The original intent of this series was to reproduce, to the extent possible, given the limits of time, budget and logistics, the sound that you’d hear in many a small church in the South and West. Live recording of such venues is always difficult, and seldom done well; with our other limiting factors, we had to make do in the studio.

I mentioned the extended family aspect of the Virtual Choir earlier; the other ”virtual” aspect is that this choir never really sang together anywhere (although that’s not true of those of us who sing together at reunions and such).

We have a Baptist, a Methodist, and a Presbyterian singing along with our core church of Christ singers, which occasionally pointed out certain songs that were unfamiliar within denominational groups.

Except for Art Greenhaw, none of us are professional musicians; we’re just regular folks who love these great old songs, who have sung them on and off for 30-plus years in the case of the younger set, and 60-plus years for the older members.

We never had the luxury of getting in the same room and practicing, and since a large studio with 10 or more microphones was prohibitively costly, we did the recording a track at at time. With little or no practice, they simply walked in and started singing, more or less as we’d do in a weekly church service.

To the extent we’ve reached a reasonable representation of what you’d hear in that small country church somewhere, we’ve succeeded in the original design. This is by way of saying that the relatively raw sound is intentional.

If any of it is any good, it’s more because of the songs, the love of God of the writers and their inspired work than because any of us are great singers. We’re not.

A special note about “Heaven Holds All to Me”: this was one of Uncle Guy Scruggs own choices for his funeral service. I would have chosen “Blessed Assurance,” for him myself, since only a few of us are so happy and blessed in their life and their work for the Lord.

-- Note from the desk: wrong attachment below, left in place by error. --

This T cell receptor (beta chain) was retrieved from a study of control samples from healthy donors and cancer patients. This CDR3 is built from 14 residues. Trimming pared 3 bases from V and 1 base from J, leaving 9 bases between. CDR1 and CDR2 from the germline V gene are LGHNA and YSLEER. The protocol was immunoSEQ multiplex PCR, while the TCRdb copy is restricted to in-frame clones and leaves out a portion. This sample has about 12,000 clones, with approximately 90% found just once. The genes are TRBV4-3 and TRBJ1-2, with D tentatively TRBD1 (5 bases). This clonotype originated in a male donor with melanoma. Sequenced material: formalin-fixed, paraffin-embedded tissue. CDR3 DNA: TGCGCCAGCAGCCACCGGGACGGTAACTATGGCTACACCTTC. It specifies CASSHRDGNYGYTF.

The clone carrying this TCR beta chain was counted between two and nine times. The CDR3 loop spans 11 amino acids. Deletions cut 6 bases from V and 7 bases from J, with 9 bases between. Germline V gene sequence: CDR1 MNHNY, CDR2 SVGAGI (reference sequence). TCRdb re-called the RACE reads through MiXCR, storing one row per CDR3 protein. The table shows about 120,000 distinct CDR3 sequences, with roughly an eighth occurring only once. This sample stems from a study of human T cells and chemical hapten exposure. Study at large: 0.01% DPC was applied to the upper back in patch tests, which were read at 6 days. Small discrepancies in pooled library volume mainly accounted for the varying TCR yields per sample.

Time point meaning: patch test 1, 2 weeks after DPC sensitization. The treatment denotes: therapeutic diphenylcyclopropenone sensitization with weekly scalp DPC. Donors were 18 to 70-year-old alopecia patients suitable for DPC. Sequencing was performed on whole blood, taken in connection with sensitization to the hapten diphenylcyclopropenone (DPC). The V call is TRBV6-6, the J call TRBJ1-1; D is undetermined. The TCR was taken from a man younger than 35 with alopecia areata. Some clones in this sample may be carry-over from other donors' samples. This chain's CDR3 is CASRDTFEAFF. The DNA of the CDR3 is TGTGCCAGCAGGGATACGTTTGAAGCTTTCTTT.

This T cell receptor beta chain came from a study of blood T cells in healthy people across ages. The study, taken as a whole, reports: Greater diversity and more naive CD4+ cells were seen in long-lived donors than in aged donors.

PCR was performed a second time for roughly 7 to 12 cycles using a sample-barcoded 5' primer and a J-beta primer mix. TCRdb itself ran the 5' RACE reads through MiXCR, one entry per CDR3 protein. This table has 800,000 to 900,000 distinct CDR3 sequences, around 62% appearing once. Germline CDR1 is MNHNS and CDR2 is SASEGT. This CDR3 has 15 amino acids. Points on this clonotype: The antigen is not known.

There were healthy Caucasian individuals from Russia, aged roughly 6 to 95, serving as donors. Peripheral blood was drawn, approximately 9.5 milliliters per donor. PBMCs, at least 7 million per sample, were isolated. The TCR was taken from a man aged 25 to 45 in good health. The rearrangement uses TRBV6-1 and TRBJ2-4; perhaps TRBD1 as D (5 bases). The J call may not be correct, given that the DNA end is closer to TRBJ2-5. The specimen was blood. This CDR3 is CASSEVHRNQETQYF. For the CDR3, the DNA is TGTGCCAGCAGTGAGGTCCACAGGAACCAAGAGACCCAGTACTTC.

We include a couple of Southern Gospel classics: ”Farther Along” and “I’ll Fly Away,” which I have grown to love as an adult, both of which promise better things on the other side of life, and an eventual understanding of what’s really going on. God does have a plan.

“Old Rugged Cross” is perhaps so well loved, and so widely used that it’s suffered by its popularity in that we very seldom sing it in church anymore.

“Rock of Ages” is itself a piece of the bedrock of sacred music, another of Thomas Hastings classic contributions to the genre; we include his version of “Guide Me, O Thou Great Jehovah” as well.

Again, we hope this effort is seen as respectful and reverent of the great gospel tradition it represents, and perhaps it will help some person find the Lord. These songs have helped me, and I thank God for the opportunity to share them with you.

Ernie Wylie Harkins June 10, 1997

Copyright © 1998 Adama Music. All rights reserved.

This list was compiled by Ernie Wylie Harkins (we provide the traditional title and the familiar or first line )

“I Know My Redeemer Lives” word arranged by Fred. A. Fillmore and tune by Fred A. Fillmore, 1917.

“Old Rugged Cross” (On A Hill Far Away) by George Bernard, 1913.

“Guide Me, O Thou Great Jehovah” by W. Williams, 1745 (words), and Thomas Hastings, 1830 (music)

“Take Time To Be Holy” by William D. Longstaff (words) 1882, tune Holiness by George C. Stebbins, 1890.

“When I Survey the Wondrous Cross” by Isaac Watts (words) 1707, and tune Hamburg, based on Gregorian Psalm Tone, Mode I, Lowell Manson 1824.

“Almost Persuaded” by P. P. Bliss

“Heaven Holds All” (Earth Holds No Treasures) by Tillit S. Teddlie, 1932.

“Rock of Ages” by Augustus M. Toplady (words) 1776, and tune Toplady by Thomas Hastings, 1830.

“Come Thou Almighty King” words possibly by Charles Wesley, Anonymous, 1757, and tune Italian Hymn by Felice de Giardini 1769.

“Farther Along” W.B. Stevens, 1911

“Be With Me Lord” by Thomas O. Chisolm (words) and Lloyd Sanderson, 1935, copyright 1963, renewed by L.O. Sanderson, owner, by permission

“I Know Whom I Have Believed” (I Know Not Why) by Daniel W. Whittle (words) 1883 and tune El Nathan by James McGranahan 1883.

“Night With Ebon Pinion” by Love H. Jameson (words) c. 1892 and Joseph P. Powell (tune) 1883

“Marching To Zion” (Come Ye That Love The Lord) by Isaac Watts (words) 1707, and Robert Lowery (tune and refrain) 1867.

“I’ll Fly Away” by Albert E. Brumley, copyright 1932 in “Wonderful Message” by Harford Music Co. Renewed 1960 by Albert E. Brumley and Sons / SESAC (admin by ICG). Used by permission.

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